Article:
The theatre operated 24/7 during construction of the dam with newsreels, movies and live plays to entertain the workers and their families and still offers summer plays to locals and visitors to the area.
The Northeast Montana Veterans Memorial Park in the center of town
The world’s largest earthen dam, 4 miles long, 3/4 mile wide at the base, and 250′ tall.
The Spillway located 3 miles east of the dam. Yes, that’s ice on the downstream side
The Interpretive Center contains displays information on the dam, local paleontology, and local fish and wildlife along with an educational movie theatre

There was a T-Rex discovered here (now on display at the Smithsonian) with a full-size replica here in the Interpretive Center.

The Fort Peck T-Rex in the Interpretive Center

Here’s a video that gives a tour of the campground and some of the surrounding area along with a little bit of what we’ve been doing at the park these first couple of weeks.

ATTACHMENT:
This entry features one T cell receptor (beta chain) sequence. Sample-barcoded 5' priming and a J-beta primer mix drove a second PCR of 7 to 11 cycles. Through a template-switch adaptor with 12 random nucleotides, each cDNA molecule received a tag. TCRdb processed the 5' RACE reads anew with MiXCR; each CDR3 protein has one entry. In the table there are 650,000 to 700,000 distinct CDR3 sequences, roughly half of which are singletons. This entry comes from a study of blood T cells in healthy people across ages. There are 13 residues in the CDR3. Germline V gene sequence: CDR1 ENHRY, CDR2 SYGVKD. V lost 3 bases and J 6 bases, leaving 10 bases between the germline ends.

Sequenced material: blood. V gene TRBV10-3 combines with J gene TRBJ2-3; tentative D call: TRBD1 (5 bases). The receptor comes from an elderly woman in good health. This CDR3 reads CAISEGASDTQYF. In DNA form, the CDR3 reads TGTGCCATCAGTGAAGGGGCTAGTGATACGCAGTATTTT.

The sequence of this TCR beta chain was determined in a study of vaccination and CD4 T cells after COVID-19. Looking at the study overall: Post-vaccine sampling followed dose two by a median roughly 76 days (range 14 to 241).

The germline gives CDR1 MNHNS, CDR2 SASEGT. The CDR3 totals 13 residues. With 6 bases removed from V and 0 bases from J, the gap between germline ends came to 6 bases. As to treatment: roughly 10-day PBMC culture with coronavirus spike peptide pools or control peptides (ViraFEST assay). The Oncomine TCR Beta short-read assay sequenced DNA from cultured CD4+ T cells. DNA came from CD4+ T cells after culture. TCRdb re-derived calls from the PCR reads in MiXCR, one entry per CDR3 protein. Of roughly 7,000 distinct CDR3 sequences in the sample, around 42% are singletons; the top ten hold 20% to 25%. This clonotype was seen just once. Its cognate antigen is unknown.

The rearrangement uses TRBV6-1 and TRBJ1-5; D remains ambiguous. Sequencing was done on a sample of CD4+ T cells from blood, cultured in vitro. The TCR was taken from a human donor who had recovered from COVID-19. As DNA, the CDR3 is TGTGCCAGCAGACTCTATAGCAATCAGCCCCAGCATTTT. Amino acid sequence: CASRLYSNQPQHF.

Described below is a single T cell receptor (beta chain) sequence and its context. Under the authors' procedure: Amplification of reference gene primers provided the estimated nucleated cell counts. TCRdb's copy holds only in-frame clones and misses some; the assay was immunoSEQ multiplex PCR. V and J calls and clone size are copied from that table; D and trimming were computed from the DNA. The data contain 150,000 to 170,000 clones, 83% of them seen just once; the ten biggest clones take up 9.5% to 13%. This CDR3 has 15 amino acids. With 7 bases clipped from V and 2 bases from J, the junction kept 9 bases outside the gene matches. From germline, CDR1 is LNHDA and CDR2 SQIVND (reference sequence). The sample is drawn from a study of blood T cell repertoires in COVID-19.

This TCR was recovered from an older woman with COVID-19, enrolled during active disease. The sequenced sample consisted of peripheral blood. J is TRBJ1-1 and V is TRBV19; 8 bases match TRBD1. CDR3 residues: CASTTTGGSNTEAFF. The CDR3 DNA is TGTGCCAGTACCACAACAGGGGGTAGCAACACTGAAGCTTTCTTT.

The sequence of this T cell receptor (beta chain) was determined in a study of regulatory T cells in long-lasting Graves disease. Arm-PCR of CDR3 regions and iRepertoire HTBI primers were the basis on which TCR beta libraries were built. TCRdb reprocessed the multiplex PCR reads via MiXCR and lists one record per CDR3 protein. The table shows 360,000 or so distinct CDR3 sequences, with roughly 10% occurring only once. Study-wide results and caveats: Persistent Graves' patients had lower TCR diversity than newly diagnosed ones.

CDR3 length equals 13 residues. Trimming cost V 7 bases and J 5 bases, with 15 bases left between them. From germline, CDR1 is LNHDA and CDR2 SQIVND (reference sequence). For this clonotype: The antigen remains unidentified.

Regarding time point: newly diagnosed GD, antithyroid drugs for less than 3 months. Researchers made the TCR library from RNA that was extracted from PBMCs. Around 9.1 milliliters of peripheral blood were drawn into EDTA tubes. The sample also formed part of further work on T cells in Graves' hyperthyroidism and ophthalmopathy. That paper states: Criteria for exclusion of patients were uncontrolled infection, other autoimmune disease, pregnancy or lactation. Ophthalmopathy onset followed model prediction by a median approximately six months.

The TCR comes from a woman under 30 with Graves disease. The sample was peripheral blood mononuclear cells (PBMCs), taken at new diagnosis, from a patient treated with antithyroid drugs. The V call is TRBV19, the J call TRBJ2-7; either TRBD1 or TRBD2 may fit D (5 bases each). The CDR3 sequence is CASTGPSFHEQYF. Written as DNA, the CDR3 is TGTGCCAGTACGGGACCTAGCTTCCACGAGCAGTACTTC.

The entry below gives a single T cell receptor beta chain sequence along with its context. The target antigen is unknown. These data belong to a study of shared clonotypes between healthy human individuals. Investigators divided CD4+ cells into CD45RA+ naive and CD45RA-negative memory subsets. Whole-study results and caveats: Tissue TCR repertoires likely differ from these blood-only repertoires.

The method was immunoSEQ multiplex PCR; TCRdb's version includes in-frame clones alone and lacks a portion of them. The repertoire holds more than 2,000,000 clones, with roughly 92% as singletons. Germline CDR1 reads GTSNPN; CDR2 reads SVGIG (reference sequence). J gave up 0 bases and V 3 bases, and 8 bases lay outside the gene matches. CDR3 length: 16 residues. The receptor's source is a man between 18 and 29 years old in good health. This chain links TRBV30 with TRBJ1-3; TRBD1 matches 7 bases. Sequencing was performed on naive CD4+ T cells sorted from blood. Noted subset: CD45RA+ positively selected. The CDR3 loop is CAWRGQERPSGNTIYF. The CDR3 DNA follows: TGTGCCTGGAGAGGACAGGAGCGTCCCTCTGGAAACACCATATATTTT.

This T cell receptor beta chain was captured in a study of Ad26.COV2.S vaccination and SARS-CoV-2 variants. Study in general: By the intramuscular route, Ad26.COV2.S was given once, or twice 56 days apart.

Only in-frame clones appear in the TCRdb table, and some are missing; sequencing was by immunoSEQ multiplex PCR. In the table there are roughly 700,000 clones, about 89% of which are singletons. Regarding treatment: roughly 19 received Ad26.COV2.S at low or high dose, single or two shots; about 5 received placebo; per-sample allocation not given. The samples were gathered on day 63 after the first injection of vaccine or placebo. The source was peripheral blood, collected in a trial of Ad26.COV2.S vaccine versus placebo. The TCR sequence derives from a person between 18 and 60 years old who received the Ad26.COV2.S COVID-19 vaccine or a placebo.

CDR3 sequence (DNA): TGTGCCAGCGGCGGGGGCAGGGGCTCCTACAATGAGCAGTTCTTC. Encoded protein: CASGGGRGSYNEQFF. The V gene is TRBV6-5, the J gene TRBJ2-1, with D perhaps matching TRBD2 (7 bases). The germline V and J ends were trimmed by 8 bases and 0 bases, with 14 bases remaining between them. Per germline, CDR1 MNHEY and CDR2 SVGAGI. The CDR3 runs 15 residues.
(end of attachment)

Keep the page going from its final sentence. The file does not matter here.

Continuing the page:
10 minute video on the Downstream Campground – Fort Peck Montana

Thanks for riding along and visiting. We’re having fun and intend to keep posting to share a little of our time here. Please leave any comments below and be sure to subscribe to our You Tube channel so you always get the latest videos as soon as they are published. I usually try to make the videos available here via the blog as well.

Until next time, best wishes to you and yours from HerbnKathy

We’d really appreciate it if you would do us the favor of helping us continue to publish this RV / Travel / Workamping blog. Do you purchase any products from Amazon? If you do, it would be great if you’d use the link in the sidebar or one of the links below to get to Amazon … after that you can change your search. By making your Amazon purchases from our site, we will receive from Amazon a small percentage of your purchase and it doesn’t cost you any more. We’d really appreciate your help. Thank you, Herb & Kathy